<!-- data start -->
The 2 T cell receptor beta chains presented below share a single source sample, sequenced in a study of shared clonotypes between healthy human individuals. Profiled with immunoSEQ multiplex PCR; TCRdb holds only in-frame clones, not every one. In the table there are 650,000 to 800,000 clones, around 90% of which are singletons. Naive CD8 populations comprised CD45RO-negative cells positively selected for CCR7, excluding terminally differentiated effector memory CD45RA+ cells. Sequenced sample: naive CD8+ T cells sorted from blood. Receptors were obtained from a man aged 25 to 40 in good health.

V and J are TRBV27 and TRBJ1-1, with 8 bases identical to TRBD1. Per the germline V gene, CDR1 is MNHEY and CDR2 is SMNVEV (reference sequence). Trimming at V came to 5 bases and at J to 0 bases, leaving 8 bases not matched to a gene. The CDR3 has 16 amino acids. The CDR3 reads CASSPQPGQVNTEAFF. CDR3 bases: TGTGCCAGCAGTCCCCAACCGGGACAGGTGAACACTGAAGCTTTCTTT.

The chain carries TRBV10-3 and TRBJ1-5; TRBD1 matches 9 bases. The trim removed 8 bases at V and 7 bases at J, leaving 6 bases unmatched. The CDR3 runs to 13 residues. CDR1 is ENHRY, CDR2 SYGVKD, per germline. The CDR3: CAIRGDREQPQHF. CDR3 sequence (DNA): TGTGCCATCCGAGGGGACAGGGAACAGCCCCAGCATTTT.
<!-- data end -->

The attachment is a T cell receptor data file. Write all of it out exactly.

The 2 T cell receptor beta chains presented below share a single source sample, sequenced in a study of shared clonotypes between healthy human individuals. Profiled with immunoSEQ multiplex PCR; TCRdb holds only in-frame clones, not every one. In the table there are 650,000 to 800,000 clones, around 90% of which are singletons. Naive CD8 populations comprised CD45RO-negative cells positively selected for CCR7, excluding terminally differentiated effector memory CD45RA+ cells. Sequenced sample: naive CD8+ T cells sorted from blood. Receptors were obtained from a man aged 25 to 40 in good health.

V and J are TRBV27 and TRBJ1-1, with 8 bases identical to TRBD1. Per the germline V gene, CDR1 is MNHEY and CDR2 is SMNVEV (reference sequence). Trimming at V came to 5 bases and at J to 0 bases, leaving 8 bases not matched to a gene. The CDR3 has 16 amino acids. The CDR3 reads CASSPQPGQVNTEAFF. CDR3 bases: TGTGCCAGCAGTCCCCAACCGGGACAGGTGAACACTGAAGCTTTCTTT.

The chain carries TRBV10-3 and TRBJ1-5; TRBD1 matches 9 bases. The trim removed 8 bases at V and 7 bases at J, leaving 6 bases unmatched. The CDR3 runs to 13 residues. CDR1 is ENHRY, CDR2 SYGVKD, per germline. The CDR3: CAIRGDREQPQHF. CDR3 sequence (DNA): TGTGCCATCCGAGGGGACAGGGAACAGCCCCAGCATTTT.